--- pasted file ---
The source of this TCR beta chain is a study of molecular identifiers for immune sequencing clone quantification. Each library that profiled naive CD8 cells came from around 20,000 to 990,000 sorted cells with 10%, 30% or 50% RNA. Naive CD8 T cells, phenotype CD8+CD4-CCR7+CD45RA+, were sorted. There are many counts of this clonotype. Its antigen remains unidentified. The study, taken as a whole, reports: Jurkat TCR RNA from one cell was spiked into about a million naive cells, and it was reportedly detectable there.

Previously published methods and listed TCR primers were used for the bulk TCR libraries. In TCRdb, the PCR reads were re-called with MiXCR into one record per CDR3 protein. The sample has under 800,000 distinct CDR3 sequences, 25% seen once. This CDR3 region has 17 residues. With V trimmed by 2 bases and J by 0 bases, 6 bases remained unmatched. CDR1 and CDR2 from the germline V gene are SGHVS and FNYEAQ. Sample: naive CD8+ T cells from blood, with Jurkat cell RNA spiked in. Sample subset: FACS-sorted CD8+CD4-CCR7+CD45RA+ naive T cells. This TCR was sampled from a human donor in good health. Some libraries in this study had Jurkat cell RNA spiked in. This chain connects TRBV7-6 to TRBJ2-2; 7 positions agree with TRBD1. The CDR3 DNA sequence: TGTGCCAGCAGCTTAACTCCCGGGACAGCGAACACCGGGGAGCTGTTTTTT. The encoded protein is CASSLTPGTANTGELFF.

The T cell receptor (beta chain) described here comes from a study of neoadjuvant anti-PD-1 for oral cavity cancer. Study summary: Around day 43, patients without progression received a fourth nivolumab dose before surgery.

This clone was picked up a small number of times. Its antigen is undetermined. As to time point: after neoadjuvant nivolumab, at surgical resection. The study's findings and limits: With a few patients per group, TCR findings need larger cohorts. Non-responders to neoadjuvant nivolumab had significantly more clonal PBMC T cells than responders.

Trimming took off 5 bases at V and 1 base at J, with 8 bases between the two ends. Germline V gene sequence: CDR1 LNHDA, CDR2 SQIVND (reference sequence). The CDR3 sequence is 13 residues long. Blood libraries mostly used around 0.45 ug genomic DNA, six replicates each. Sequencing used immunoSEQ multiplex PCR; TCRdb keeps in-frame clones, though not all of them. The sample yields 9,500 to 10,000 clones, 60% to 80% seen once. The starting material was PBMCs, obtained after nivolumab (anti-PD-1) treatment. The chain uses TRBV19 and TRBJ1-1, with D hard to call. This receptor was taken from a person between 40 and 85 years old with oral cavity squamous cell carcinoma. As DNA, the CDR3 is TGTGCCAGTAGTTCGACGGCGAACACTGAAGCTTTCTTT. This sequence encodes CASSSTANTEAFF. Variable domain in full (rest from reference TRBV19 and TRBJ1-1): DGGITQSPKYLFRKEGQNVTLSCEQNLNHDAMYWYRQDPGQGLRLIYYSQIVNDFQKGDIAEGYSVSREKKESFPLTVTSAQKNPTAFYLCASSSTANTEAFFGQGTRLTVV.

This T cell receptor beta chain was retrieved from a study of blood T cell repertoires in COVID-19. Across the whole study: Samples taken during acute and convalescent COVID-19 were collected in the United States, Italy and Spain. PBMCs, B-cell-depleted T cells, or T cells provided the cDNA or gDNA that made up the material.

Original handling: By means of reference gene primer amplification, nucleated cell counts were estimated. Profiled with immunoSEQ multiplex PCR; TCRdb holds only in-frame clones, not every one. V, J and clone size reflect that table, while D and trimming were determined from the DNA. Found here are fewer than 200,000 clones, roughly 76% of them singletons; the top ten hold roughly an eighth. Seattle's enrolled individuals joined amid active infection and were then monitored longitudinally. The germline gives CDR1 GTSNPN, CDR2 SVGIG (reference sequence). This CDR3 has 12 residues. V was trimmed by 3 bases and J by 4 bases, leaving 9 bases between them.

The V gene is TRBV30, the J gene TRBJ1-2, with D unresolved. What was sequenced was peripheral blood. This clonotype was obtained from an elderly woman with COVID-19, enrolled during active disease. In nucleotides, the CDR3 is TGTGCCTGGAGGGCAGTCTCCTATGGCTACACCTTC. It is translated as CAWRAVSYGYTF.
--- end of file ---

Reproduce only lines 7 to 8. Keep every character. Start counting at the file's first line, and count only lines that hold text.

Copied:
Original handling: By means of reference gene primer amplification, nucleated cell counts were estimated. Profiled with immunoSEQ multiplex PCR; TCRdb holds only in-frame clones, not every one. V, J and clone size reflect that table, while D and trimming were determined from the DNA. Found here are fewer than 200,000 clones, roughly 76% of them singletons; the top ten hold roughly an eighth. Seattle's enrolled individuals joined amid active infection and were then monitored longitudinally. The germline gives CDR1 GTSNPN, CDR2 SVGIG (reference sequence). This CDR3 has 12 residues. V was trimmed by 3 bases and J by 4 bases, leaving 9 bases between them.

The V gene is TRBV30, the J gene TRBJ1-2, with D unresolved. What was sequenced was peripheral blood. This clonotype was obtained from an elderly woman with COVID-19, enrolled during active disease. In nucleotides, the CDR3 is TGTGCCTGGAGGGCAGTCTCCTATGGCTACACCTTC. It is translated as CAWRAVSYGYTF.